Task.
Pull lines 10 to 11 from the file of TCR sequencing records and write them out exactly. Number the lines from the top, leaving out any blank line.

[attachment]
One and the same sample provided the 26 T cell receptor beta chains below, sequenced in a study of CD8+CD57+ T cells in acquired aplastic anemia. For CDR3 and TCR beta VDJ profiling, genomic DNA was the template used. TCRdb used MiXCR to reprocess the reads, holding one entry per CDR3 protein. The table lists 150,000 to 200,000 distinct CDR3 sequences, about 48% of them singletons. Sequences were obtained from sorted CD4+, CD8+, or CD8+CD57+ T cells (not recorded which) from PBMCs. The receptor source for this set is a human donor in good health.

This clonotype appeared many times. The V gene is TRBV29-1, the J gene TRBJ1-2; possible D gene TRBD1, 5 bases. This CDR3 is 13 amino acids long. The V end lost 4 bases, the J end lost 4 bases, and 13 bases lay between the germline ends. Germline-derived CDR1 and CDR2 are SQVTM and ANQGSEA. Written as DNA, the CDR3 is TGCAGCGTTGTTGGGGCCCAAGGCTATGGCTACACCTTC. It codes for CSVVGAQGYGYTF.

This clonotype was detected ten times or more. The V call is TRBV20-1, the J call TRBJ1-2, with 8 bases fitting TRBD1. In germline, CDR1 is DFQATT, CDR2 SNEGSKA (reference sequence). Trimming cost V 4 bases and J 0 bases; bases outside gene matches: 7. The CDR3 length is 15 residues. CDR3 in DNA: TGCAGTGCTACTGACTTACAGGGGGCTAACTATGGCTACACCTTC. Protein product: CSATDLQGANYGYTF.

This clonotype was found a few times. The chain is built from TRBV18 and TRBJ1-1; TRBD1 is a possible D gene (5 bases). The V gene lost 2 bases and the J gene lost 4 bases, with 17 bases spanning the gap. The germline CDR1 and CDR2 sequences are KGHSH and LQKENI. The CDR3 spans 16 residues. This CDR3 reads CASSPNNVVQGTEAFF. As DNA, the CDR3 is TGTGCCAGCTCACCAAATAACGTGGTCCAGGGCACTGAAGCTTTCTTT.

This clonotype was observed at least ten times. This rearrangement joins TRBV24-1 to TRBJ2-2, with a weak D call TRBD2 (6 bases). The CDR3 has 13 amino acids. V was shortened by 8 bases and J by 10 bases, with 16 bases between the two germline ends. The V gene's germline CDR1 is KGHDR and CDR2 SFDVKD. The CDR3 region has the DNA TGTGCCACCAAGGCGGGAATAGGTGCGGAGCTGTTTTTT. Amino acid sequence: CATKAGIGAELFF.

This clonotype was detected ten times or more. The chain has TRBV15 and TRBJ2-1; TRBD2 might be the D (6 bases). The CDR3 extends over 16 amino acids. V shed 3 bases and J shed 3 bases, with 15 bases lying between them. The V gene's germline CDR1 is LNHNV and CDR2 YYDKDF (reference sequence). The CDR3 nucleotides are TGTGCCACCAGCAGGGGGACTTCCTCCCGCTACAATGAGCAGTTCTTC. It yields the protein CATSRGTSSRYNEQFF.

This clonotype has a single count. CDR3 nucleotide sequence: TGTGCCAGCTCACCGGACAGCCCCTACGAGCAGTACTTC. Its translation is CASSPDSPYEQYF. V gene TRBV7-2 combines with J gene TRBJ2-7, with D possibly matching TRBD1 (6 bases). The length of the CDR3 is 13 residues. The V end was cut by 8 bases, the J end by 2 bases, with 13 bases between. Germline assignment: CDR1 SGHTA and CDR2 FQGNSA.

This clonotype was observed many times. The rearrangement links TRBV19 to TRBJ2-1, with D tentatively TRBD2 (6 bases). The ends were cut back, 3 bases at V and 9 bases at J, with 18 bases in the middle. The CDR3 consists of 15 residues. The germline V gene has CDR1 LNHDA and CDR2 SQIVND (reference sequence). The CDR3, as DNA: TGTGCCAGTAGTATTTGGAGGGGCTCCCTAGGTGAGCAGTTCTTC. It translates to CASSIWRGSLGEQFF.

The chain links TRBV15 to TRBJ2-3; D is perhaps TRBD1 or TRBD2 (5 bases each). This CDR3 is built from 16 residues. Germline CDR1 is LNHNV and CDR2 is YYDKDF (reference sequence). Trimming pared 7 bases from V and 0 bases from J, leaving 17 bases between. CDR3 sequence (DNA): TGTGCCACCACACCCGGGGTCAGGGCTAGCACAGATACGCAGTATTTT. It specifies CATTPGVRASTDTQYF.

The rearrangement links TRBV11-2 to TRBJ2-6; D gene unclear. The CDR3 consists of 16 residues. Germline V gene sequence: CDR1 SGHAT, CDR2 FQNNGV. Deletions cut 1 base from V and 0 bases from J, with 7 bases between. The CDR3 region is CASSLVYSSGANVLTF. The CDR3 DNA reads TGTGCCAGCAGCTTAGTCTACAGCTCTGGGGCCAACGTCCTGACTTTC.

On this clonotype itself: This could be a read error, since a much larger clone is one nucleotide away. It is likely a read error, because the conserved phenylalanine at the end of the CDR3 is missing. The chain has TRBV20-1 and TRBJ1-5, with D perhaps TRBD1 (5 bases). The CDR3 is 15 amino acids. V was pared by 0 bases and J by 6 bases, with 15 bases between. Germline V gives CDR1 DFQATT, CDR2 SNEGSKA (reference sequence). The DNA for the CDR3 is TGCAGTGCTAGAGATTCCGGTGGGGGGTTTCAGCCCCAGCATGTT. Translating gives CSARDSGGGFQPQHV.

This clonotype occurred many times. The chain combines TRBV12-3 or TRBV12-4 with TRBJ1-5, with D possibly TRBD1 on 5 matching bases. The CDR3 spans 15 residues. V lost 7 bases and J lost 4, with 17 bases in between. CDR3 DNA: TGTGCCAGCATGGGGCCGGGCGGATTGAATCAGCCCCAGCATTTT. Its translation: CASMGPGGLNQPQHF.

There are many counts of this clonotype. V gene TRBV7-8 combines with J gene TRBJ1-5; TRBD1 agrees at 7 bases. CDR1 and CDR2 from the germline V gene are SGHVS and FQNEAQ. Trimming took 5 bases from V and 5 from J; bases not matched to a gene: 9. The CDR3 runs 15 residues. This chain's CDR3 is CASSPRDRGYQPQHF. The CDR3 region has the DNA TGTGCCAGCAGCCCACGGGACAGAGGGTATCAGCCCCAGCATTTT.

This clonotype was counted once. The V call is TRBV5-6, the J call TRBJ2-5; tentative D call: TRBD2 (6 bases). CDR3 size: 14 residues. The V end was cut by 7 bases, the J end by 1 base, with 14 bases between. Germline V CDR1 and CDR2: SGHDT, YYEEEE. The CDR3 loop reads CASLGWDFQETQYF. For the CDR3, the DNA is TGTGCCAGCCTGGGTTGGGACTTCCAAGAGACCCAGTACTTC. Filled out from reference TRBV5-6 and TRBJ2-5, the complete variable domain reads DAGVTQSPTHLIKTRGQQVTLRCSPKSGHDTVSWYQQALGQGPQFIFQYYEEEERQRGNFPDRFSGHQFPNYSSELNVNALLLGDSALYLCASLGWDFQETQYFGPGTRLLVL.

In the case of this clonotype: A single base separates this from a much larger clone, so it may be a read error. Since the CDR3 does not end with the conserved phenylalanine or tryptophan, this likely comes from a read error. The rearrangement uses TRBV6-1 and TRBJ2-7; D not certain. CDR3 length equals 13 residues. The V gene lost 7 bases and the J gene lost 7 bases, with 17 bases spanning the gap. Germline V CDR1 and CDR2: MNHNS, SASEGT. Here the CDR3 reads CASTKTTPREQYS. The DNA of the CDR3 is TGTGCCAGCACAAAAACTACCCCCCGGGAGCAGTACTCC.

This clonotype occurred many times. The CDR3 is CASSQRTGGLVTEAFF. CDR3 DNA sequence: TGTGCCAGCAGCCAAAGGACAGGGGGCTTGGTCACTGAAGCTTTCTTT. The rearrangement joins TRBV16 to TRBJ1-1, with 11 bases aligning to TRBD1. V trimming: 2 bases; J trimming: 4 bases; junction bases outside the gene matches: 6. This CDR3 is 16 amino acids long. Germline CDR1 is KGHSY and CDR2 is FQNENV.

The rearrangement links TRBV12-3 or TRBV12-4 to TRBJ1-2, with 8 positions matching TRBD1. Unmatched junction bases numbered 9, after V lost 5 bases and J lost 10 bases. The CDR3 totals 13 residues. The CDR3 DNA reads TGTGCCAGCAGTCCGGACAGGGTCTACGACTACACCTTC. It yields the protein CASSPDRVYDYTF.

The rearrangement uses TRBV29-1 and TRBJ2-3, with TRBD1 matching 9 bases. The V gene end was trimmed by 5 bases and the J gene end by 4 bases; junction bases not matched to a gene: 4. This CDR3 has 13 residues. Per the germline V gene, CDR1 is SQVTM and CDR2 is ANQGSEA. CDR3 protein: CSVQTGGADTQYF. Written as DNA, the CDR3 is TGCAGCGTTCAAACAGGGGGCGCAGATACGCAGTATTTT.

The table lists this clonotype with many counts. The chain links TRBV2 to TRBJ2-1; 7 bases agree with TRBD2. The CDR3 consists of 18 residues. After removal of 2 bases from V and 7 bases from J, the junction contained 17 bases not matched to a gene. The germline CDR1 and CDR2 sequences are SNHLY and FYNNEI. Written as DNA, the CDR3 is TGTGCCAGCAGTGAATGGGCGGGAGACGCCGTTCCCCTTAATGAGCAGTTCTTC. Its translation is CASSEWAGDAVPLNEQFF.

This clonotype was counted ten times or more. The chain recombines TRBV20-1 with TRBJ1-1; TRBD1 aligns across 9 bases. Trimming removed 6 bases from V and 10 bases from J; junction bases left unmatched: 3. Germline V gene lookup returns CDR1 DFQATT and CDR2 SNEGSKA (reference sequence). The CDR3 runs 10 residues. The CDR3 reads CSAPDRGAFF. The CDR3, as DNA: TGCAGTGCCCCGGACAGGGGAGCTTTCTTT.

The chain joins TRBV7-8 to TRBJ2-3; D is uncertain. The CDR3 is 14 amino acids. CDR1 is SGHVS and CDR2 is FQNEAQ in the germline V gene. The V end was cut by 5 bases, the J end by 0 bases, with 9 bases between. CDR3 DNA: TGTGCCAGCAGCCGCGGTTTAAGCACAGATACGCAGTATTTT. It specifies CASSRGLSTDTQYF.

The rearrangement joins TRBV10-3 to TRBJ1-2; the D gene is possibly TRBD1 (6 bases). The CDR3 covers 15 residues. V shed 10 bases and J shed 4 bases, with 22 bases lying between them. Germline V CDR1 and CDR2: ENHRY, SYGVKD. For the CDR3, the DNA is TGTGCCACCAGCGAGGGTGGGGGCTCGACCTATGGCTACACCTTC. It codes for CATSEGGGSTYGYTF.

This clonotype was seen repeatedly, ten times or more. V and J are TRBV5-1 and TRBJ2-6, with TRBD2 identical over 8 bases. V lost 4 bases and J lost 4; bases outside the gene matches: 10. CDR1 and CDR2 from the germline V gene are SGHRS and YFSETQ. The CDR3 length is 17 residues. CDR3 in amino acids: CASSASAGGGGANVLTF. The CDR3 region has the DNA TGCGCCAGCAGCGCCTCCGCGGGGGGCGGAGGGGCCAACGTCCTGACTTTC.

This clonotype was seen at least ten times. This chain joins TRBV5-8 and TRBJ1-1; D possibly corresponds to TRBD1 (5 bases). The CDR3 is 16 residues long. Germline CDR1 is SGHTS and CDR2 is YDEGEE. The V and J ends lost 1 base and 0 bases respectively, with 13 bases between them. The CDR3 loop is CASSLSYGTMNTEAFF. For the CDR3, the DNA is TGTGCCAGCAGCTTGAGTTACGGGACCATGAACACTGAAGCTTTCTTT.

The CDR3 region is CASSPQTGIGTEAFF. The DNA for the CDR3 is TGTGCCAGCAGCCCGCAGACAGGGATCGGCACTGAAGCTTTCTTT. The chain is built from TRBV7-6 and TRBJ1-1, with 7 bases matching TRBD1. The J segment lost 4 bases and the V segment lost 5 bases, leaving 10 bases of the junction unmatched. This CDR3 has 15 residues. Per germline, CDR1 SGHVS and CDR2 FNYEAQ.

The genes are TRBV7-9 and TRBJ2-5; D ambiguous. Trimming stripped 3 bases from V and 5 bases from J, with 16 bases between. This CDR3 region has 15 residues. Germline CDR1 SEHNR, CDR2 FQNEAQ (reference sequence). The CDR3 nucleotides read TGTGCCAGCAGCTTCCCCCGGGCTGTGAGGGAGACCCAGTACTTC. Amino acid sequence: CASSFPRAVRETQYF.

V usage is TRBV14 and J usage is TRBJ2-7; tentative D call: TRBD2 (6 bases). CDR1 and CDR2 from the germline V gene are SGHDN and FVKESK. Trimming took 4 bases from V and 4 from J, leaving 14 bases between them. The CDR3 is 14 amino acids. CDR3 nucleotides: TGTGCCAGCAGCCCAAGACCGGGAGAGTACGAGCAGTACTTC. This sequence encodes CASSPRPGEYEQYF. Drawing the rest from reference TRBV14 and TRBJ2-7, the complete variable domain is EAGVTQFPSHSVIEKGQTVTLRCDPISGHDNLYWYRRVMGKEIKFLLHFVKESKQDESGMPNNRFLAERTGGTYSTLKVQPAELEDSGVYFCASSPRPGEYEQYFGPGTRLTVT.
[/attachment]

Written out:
The rearrangement links TRBV11-2 to TRBJ2-6; D gene unclear. The CDR3 consists of 16 residues. Germline V gene sequence: CDR1 SGHAT, CDR2 FQNNGV. Deletions cut 1 base from V and 0 bases from J, with 7 bases between. The CDR3 region is CASSLVYSSGANVLTF. The CDR3 DNA reads TGTGCCAGCAGCTTAGTCTACAGCTCTGGGGCCAACGTCCTGACTTTC.

On this clonotype itself: This could be a read error, since a much larger clone is one nucleotide away. It is likely a read error, because the conserved phenylalanine at the end of the CDR3 is missing. The chain has TRBV20-1 and TRBJ1-5, with D perhaps TRBD1 (5 bases). The CDR3 is 15 amino acids. V was pared by 0 bases and J by 6 bases, with 15 bases between. Germline V gives CDR1 DFQATT, CDR2 SNEGSKA (reference sequence). The DNA for the CDR3 is TGCAGTGCTAGAGATTCCGGTGGGGGGTTTCAGCCCCAGCATGTT. Translating gives CSARDSGGGFQPQHV.